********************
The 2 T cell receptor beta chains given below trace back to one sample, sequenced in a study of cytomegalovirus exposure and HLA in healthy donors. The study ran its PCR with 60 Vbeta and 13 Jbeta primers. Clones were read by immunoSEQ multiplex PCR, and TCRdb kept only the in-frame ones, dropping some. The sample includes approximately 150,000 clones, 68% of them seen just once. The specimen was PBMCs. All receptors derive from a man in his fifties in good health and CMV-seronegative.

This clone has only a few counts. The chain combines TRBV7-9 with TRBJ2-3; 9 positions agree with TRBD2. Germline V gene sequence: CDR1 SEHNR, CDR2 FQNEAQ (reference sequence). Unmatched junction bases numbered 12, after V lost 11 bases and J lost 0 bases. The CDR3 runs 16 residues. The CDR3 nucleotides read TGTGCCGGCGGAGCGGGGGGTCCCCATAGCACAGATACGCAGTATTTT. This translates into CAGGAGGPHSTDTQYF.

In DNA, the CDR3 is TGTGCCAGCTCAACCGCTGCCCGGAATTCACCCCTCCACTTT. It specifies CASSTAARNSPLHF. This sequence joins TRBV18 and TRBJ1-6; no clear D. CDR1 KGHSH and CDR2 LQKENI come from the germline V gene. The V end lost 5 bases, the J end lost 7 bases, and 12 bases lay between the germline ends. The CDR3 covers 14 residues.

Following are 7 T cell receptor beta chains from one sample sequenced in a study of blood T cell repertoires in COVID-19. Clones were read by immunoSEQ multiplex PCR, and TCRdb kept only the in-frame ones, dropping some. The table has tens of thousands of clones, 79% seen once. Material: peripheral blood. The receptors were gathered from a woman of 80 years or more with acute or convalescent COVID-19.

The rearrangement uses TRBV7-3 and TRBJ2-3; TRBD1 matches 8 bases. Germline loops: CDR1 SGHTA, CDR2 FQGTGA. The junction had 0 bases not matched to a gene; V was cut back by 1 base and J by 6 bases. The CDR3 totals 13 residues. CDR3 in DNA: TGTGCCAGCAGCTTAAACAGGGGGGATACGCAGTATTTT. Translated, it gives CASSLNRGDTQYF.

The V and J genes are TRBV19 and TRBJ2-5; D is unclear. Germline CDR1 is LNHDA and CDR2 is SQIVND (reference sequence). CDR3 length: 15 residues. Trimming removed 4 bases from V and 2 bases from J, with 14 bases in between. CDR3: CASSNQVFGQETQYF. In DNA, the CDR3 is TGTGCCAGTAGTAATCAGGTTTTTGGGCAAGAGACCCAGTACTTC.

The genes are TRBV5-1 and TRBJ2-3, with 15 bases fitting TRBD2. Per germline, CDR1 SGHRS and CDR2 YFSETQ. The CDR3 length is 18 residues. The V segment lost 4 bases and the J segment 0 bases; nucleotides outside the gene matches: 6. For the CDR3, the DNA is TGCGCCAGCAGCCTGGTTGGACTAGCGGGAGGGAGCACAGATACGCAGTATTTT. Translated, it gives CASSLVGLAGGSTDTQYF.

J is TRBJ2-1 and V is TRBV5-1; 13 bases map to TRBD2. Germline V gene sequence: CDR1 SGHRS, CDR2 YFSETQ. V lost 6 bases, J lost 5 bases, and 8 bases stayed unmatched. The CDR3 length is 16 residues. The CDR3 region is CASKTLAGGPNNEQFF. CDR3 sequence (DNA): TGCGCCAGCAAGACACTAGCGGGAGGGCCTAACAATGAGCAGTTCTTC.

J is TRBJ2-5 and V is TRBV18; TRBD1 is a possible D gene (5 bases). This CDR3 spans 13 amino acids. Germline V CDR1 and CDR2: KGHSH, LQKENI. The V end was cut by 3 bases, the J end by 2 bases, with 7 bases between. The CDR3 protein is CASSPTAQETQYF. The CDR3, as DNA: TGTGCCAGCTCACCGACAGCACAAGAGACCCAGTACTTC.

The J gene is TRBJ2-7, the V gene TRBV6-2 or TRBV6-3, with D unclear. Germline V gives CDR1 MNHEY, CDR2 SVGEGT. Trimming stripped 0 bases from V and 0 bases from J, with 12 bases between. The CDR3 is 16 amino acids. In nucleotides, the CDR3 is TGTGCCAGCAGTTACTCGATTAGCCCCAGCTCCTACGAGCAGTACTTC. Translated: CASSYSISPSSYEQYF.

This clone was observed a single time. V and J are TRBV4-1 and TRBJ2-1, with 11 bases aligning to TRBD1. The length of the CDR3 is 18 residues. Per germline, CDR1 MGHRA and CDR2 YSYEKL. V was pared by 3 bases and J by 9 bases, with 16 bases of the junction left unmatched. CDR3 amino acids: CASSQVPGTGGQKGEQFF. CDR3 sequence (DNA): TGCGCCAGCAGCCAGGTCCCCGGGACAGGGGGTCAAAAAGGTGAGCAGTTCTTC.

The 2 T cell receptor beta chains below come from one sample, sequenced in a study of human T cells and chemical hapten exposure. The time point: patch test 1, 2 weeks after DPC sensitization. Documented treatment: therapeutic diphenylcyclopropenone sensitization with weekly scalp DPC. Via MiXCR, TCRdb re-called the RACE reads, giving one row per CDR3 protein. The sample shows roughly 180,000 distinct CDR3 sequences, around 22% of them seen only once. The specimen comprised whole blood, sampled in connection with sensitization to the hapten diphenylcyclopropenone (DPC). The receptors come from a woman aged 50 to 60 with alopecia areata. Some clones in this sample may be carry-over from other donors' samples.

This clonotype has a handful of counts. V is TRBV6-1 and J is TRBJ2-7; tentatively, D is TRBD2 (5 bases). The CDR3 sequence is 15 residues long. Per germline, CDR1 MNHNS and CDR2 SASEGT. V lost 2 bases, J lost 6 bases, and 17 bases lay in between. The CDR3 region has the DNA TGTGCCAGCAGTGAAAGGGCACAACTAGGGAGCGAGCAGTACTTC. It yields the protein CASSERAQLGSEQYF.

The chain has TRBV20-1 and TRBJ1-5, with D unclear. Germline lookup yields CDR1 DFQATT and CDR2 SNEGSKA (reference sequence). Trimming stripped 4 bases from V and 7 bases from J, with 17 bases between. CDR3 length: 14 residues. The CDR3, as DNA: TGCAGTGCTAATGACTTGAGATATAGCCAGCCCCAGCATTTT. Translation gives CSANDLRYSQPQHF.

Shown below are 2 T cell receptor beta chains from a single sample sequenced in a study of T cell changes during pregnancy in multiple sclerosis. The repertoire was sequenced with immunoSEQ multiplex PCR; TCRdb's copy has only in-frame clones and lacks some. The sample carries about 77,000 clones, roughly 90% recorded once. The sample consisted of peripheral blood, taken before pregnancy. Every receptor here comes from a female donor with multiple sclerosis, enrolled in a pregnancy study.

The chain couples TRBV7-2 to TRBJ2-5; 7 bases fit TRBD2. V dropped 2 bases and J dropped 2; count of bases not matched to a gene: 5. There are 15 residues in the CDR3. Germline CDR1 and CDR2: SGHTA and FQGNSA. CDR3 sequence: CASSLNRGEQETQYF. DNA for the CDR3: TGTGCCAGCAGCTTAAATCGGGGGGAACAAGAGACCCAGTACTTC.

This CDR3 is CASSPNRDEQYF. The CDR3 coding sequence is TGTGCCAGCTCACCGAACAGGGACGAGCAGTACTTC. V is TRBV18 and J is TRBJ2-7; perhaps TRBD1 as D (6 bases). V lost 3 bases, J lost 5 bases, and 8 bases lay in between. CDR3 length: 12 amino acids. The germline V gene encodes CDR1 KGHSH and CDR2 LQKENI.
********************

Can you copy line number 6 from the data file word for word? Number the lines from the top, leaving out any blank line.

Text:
The V and J genes are TRBV19 and TRBJ2-5; D is unclear. Germline CDR1 is LNHDA and CDR2 is SQIVND (reference sequence). CDR3 length: 15 residues. Trimming removed 4 bases from V and 2 bases from J, with 14 bases in between. CDR3: CASSNQVFGQETQYF. In DNA, the CDR3 is TGTGCCAGTAGTAATCAGGTTTTTGGGCAAGAGACCCAGTACTTC.